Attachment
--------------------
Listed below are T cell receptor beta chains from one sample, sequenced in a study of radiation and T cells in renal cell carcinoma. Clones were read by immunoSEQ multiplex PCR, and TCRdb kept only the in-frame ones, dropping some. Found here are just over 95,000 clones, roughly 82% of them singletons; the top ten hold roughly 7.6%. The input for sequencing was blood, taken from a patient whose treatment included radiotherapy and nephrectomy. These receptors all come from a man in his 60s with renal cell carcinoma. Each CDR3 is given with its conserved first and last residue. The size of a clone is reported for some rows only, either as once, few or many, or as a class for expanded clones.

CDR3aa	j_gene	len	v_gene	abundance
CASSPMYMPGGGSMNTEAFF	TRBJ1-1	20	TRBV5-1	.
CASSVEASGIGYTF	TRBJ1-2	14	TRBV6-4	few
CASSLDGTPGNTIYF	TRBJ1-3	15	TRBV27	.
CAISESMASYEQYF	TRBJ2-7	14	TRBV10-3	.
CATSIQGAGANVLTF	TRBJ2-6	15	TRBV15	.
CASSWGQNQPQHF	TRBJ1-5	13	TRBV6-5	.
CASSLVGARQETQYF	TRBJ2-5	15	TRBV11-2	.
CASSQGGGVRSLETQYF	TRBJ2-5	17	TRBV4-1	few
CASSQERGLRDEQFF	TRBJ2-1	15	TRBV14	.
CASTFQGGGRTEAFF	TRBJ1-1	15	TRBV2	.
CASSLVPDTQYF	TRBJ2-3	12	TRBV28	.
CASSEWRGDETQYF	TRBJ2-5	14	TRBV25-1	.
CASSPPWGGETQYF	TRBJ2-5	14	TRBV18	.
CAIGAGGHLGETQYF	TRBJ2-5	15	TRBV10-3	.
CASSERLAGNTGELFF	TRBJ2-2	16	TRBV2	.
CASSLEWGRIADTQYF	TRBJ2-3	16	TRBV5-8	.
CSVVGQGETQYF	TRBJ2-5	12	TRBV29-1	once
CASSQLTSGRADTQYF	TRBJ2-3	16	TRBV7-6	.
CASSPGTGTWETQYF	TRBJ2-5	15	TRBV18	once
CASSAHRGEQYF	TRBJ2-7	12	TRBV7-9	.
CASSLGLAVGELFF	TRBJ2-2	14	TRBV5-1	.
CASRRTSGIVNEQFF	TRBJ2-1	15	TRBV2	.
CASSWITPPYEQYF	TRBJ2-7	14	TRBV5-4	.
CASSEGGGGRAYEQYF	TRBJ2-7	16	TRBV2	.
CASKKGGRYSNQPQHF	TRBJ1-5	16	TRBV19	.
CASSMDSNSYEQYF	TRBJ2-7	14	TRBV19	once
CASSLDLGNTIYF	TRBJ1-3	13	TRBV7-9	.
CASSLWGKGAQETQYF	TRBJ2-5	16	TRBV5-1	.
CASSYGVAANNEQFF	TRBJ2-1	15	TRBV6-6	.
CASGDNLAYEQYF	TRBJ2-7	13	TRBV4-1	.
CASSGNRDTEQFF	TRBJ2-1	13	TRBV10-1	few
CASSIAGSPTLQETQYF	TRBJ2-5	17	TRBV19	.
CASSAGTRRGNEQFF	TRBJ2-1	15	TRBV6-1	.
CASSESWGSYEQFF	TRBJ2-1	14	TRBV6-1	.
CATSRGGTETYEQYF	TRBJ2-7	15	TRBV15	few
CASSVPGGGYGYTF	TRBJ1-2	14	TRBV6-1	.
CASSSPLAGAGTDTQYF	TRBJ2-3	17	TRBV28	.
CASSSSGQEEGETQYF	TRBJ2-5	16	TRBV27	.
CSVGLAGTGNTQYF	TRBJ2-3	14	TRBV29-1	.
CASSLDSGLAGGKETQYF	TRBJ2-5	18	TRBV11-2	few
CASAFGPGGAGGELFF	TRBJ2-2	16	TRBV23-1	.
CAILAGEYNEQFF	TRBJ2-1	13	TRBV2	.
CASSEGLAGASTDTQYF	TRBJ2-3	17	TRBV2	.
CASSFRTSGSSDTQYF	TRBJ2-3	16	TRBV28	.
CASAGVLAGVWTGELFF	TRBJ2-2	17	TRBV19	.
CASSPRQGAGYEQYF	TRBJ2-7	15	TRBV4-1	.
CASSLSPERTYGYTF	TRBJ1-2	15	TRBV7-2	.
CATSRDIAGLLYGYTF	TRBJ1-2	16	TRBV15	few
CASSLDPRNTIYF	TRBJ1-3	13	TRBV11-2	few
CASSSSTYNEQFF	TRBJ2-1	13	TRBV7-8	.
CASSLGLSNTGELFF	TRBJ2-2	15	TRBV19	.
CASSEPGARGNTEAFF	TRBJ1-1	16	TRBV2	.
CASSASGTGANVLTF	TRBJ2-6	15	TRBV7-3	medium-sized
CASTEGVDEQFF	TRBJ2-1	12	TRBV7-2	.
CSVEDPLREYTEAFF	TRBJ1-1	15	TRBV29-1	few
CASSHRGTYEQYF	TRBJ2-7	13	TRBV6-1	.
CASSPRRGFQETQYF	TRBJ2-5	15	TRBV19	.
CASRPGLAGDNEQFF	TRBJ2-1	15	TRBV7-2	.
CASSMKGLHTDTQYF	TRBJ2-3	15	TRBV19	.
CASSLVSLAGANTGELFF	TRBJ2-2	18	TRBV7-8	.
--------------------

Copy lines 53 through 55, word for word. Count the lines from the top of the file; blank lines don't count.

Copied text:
CASSLGLSNTGELFF	TRBJ2-2	15	TRBV19	.
CASSEPGARGNTEAFF	TRBJ1-1	16	TRBV2	.
CASSASGTGANVLTF	TRBJ2-6	15	TRBV7-3	medium-sized